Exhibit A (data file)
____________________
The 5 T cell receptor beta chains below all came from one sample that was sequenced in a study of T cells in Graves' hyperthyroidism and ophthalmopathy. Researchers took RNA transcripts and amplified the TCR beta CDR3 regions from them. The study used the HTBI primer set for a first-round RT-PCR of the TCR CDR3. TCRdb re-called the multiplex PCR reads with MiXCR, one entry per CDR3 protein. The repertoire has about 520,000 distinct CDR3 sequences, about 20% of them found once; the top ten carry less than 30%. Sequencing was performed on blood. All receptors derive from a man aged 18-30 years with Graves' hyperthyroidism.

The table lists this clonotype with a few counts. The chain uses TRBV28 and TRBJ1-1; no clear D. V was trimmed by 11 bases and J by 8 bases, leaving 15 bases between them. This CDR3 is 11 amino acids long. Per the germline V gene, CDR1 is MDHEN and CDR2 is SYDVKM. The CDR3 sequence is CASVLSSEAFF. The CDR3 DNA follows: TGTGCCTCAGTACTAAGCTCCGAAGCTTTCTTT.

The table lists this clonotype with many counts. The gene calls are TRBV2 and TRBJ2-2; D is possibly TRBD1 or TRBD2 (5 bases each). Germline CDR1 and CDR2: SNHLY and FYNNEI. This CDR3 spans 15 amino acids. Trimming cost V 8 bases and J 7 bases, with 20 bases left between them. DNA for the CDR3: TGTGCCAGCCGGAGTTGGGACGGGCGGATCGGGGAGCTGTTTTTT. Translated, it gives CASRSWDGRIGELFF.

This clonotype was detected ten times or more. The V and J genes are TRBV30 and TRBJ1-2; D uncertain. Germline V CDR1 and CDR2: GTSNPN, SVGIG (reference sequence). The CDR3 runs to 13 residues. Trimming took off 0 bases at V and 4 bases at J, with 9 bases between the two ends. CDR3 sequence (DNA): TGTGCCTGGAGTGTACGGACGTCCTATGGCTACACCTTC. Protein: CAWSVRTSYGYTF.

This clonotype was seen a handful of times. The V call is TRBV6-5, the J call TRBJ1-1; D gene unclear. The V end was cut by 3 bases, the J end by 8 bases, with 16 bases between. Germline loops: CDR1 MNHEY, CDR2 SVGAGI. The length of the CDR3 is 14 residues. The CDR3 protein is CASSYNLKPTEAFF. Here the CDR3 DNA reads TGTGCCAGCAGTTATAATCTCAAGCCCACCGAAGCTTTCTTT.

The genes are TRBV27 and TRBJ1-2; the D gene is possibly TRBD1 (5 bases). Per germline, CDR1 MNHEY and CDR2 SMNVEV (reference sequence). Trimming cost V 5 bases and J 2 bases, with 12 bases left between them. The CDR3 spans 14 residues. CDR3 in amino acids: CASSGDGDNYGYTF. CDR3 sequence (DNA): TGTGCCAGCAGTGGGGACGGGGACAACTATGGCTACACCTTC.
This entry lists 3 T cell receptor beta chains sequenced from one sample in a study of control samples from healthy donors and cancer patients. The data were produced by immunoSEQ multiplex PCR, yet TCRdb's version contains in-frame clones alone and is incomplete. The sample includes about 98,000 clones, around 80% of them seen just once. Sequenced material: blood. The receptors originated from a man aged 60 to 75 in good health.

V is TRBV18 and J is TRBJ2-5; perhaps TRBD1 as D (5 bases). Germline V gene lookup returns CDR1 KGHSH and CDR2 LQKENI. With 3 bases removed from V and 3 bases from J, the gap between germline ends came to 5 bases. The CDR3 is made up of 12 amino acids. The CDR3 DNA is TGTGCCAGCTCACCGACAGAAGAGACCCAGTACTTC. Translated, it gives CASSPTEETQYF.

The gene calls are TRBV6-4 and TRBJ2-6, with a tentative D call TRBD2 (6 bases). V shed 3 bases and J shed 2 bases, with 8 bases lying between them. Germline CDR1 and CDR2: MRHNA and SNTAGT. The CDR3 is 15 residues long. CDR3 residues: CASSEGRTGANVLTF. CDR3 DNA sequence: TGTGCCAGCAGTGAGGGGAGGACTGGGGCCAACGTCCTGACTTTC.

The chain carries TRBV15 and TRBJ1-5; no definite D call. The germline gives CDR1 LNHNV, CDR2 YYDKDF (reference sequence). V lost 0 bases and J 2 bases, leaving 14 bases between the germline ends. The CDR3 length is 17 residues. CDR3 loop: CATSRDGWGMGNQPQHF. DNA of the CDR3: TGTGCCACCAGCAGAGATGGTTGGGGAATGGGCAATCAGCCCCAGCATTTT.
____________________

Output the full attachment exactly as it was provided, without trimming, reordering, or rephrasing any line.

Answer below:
The 5 T cell receptor beta chains below all came from one sample that was sequenced in a study of T cells in Graves' hyperthyroidism and ophthalmopathy. Researchers took RNA transcripts and amplified the TCR beta CDR3 regions from them. The study used the HTBI primer set for a first-round RT-PCR of the TCR CDR3. TCRdb re-called the multiplex PCR reads with MiXCR, one entry per CDR3 protein. The repertoire has about 520,000 distinct CDR3 sequences, about 20% of them found once; the top ten carry less than 30%. Sequencing was performed on blood. All receptors derive from a man aged 18-30 years with Graves' hyperthyroidism.

The table lists this clonotype with a few counts. The chain uses TRBV28 and TRBJ1-1; no clear D. V was trimmed by 11 bases and J by 8 bases, leaving 15 bases between them. This CDR3 is 11 amino acids long. Per the germline V gene, CDR1 is MDHEN and CDR2 is SYDVKM. The CDR3 sequence is CASVLSSEAFF. The CDR3 DNA follows: TGTGCCTCAGTACTAAGCTCCGAAGCTTTCTTT.

The table lists this clonotype with many counts. The gene calls are TRBV2 and TRBJ2-2; D is possibly TRBD1 or TRBD2 (5 bases each). Germline CDR1 and CDR2: SNHLY and FYNNEI. This CDR3 spans 15 amino acids. Trimming cost V 8 bases and J 7 bases, with 20 bases left between them. DNA for the CDR3: TGTGCCAGCCGGAGTTGGGACGGGCGGATCGGGGAGCTGTTTTTT. Translated, it gives CASRSWDGRIGELFF.

This clonotype was detected ten times or more. The V and J genes are TRBV30 and TRBJ1-2; D uncertain. Germline V CDR1 and CDR2: GTSNPN, SVGIG (reference sequence). The CDR3 runs to 13 residues. Trimming took off 0 bases at V and 4 bases at J, with 9 bases between the two ends. CDR3 sequence (DNA): TGTGCCTGGAGTGTACGGACGTCCTATGGCTACACCTTC. Protein: CAWSVRTSYGYTF.

This clonotype was seen a handful of times. The V call is TRBV6-5, the J call TRBJ1-1; D gene unclear. The V end was cut by 3 bases, the J end by 8 bases, with 16 bases between. Germline loops: CDR1 MNHEY, CDR2 SVGAGI. The length of the CDR3 is 14 residues. The CDR3 protein is CASSYNLKPTEAFF. Here the CDR3 DNA reads TGTGCCAGCAGTTATAATCTCAAGCCCACCGAAGCTTTCTTT.

The genes are TRBV27 and TRBJ1-2; the D gene is possibly TRBD1 (5 bases). Per germline, CDR1 MNHEY and CDR2 SMNVEV (reference sequence). Trimming cost V 5 bases and J 2 bases, with 12 bases left between them. The CDR3 spans 14 residues. CDR3 in amino acids: CASSGDGDNYGYTF. CDR3 sequence (DNA): TGTGCCAGCAGTGGGGACGGGGACAACTATGGCTACACCTTC.
This entry lists 3 T cell receptor beta chains sequenced from one sample in a study of control samples from healthy donors and cancer patients. The data were produced by immunoSEQ multiplex PCR, yet TCRdb's version contains in-frame clones alone and is incomplete. The sample includes about 98,000 clones, around 80% of them seen just once. Sequenced material: blood. The receptors originated from a man aged 60 to 75 in good health.

V is TRBV18 and J is TRBJ2-5; perhaps TRBD1 as D (5 bases). Germline V gene lookup returns CDR1 KGHSH and CDR2 LQKENI. With 3 bases removed from V and 3 bases from J, the gap between germline ends came to 5 bases. The CDR3 is made up of 12 amino acids. The CDR3 DNA is TGTGCCAGCTCACCGACAGAAGAGACCCAGTACTTC. Translated, it gives CASSPTEETQYF.

The gene calls are TRBV6-4 and TRBJ2-6, with a tentative D call TRBD2 (6 bases). V shed 3 bases and J shed 2 bases, with 8 bases lying between them. Germline CDR1 and CDR2: MRHNA and SNTAGT. The CDR3 is 15 residues long. CDR3 residues: CASSEGRTGANVLTF. CDR3 DNA sequence: TGTGCCAGCAGTGAGGGGAGGACTGGGGCCAACGTCCTGACTTTC.

The chain carries TRBV15 and TRBJ1-5; no definite D call. The germline gives CDR1 LNHNV, CDR2 YYDKDF (reference sequence). V lost 0 bases and J 2 bases, leaving 14 bases between the germline ends. The CDR3 length is 17 residues. CDR3 loop: CATSRDGWGMGNQPQHF. DNA of the CDR3: TGTGCCACCAGCAGAGATGGTTGGGGAATGGGCAATCAGCCCCAGCATTTT.